by Roman Davidov (revisited from the June 2003 issue of Meteorite Times) Zhamanshin. This word translated from Kazakh language like “bad soil” or “land without anything growing on it”. Firstly, peculiarity of this place noticed in 1936 by V.Vahrameev and later in 1941 by A.Yanshin. This two scientists noticed the presence of Paleozoic rocks among […]
Tektite Of The Month
by Alain Carion The tektites of Ivory Coast are without a doubt the rarest of the tektites in any collections. They have been found while searching for gold, particularly in gold placers, but local shamans and tribal chiefs usually kept them and prized them as amulets with great powers. They are sometimes called “Ivoirites”; they […]
This amazing specimen is considered one of the largest specimens outside of a museum and the second or third largest known. This impact glass was the product of a meteorite or comet impact 816,000 years ago forming Darwin Crater located south of Queenstown in West Coast, Tasmania.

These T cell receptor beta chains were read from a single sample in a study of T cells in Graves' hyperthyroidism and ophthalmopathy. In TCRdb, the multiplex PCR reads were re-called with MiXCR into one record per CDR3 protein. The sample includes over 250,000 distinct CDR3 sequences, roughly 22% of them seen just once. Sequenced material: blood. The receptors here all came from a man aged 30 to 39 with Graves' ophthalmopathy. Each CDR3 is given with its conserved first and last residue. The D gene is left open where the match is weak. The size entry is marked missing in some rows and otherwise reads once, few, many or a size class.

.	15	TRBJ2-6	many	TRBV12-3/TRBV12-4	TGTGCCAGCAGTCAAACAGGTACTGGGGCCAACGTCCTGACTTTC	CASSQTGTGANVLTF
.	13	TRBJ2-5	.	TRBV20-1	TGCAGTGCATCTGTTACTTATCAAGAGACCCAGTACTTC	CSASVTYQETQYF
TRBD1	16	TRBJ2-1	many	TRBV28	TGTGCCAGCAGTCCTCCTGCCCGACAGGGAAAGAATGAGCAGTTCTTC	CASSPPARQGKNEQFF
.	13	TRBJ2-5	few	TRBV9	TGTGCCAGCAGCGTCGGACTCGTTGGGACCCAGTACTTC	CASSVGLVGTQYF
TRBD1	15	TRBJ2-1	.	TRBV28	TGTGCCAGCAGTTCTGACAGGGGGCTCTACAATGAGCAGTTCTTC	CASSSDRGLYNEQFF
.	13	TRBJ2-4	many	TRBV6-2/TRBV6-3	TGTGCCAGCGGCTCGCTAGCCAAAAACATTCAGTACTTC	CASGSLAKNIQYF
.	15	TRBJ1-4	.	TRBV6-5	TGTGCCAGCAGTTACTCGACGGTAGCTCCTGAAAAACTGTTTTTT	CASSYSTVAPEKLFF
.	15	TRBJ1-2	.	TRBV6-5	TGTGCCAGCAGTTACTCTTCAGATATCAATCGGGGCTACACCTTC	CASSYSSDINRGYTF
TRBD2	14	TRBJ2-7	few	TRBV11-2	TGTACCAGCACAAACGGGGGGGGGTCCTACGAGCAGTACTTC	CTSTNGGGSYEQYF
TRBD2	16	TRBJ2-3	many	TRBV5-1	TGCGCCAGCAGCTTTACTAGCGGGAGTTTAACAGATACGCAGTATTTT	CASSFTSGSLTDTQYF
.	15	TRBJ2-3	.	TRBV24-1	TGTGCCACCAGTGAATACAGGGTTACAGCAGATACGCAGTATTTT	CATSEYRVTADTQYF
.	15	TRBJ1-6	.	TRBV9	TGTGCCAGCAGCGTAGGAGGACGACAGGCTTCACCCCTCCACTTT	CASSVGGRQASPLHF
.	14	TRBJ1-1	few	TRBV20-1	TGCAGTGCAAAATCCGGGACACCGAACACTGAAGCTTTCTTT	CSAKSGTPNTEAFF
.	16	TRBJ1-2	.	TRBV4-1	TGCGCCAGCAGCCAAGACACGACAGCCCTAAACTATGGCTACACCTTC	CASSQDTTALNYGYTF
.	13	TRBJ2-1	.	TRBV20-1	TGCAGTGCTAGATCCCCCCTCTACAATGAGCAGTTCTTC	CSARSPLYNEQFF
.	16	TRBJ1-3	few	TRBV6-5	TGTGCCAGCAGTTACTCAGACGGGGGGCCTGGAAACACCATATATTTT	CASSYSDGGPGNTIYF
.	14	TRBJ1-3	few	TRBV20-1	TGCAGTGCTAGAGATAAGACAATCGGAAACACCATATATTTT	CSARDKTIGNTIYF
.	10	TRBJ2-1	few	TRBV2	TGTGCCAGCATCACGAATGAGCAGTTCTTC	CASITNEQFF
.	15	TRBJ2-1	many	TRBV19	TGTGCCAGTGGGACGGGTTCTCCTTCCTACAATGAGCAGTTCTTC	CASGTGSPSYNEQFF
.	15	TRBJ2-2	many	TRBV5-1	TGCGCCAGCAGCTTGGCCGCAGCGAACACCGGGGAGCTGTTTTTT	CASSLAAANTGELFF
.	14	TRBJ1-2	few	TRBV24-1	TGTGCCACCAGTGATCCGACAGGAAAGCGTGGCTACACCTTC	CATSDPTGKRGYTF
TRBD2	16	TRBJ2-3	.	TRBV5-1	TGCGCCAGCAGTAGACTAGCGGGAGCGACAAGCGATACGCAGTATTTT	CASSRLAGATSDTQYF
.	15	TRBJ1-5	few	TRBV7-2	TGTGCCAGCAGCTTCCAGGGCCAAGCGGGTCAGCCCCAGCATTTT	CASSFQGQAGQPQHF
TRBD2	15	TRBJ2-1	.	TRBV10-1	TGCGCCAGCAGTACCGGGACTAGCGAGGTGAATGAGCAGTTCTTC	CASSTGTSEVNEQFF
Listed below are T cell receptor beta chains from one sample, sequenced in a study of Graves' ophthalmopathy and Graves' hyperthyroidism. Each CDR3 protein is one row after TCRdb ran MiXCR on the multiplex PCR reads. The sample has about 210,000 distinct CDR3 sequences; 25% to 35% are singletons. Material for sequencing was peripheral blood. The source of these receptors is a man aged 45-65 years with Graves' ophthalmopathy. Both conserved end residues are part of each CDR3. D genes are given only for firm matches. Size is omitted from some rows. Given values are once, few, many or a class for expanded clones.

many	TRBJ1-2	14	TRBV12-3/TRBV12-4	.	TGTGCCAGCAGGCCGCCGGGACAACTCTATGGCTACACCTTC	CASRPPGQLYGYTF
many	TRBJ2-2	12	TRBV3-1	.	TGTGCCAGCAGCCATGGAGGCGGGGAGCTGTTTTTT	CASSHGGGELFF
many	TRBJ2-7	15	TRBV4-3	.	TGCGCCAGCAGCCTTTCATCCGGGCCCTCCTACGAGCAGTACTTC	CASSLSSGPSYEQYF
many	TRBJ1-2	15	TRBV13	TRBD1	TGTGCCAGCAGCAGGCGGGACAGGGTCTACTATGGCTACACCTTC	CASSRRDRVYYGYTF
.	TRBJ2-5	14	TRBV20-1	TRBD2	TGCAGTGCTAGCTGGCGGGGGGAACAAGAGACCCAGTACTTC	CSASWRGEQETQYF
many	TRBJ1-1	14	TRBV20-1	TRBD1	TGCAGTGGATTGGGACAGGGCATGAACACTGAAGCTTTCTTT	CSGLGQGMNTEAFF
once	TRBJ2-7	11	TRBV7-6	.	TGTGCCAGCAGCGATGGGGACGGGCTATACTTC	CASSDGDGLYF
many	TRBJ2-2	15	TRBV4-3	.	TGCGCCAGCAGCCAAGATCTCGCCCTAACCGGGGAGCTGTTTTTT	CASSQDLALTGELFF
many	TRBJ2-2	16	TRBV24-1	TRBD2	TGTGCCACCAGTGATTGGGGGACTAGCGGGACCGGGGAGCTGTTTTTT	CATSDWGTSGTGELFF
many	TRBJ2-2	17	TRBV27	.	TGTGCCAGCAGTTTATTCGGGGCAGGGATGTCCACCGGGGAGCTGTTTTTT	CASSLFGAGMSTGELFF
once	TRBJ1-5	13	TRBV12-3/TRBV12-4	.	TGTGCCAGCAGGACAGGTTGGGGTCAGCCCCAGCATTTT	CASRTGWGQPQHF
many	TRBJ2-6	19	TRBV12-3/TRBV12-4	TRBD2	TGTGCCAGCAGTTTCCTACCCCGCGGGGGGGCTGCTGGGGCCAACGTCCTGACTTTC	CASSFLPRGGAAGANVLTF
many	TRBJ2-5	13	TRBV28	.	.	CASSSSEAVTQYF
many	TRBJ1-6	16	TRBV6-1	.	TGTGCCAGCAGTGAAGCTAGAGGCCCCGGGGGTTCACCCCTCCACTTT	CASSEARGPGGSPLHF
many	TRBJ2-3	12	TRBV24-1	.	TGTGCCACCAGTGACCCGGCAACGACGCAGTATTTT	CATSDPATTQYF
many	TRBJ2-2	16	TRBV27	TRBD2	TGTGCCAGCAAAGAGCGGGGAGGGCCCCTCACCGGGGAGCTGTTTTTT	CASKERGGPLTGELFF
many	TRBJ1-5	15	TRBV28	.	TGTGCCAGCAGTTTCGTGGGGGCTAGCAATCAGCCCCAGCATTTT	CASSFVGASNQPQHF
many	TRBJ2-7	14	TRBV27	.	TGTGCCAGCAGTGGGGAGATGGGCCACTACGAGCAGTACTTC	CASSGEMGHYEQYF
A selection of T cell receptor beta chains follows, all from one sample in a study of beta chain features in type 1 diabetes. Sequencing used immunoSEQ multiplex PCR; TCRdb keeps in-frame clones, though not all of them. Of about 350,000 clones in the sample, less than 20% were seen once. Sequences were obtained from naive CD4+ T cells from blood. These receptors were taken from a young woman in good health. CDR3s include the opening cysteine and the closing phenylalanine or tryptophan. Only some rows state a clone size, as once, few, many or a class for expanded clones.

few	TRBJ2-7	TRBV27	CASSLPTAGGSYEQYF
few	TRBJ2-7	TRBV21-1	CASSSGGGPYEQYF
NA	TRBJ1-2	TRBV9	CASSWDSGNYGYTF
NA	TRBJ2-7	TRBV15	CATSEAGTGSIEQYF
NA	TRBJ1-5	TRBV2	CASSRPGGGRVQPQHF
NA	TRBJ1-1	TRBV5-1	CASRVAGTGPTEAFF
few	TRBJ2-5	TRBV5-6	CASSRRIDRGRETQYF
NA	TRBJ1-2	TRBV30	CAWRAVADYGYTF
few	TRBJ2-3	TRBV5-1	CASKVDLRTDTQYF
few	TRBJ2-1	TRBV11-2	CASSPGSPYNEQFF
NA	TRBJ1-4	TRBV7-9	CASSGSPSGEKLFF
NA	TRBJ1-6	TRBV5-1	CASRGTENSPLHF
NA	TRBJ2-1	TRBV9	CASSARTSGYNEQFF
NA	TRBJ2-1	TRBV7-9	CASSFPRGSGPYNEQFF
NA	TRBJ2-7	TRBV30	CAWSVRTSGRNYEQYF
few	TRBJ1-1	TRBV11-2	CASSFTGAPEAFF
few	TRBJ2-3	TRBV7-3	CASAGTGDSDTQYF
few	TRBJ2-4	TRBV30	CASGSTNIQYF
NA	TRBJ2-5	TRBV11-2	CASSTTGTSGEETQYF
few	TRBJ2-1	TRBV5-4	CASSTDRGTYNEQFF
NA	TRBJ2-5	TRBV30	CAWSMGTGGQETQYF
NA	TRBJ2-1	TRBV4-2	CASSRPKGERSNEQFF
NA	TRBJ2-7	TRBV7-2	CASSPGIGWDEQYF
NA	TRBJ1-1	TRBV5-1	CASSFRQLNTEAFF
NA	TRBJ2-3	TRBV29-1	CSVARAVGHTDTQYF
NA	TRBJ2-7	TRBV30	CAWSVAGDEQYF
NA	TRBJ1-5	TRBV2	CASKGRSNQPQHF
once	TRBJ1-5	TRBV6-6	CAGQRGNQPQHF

Stretched Teardrop This Indochinite teardrop weighs 15.7g and measures 25 x 50 mm. The bottom 1/3 on one side broke away and almost slid off, stretching the still-soft interior. Some might not consider this a true “stretch” tektite since there is only relatively minor angular distortion but this is far from a simple skin split. […]
A collapsed Lei Gong Mo bubble fragment, Guangdong Province, China (from the author’s private collection) This is a popped bubble where a flap of the skin folded in on itself while still sufficiently hot and plastic to fuse along the inner surface. Both surfaces have seen the same duration of terrestrial etching, but […]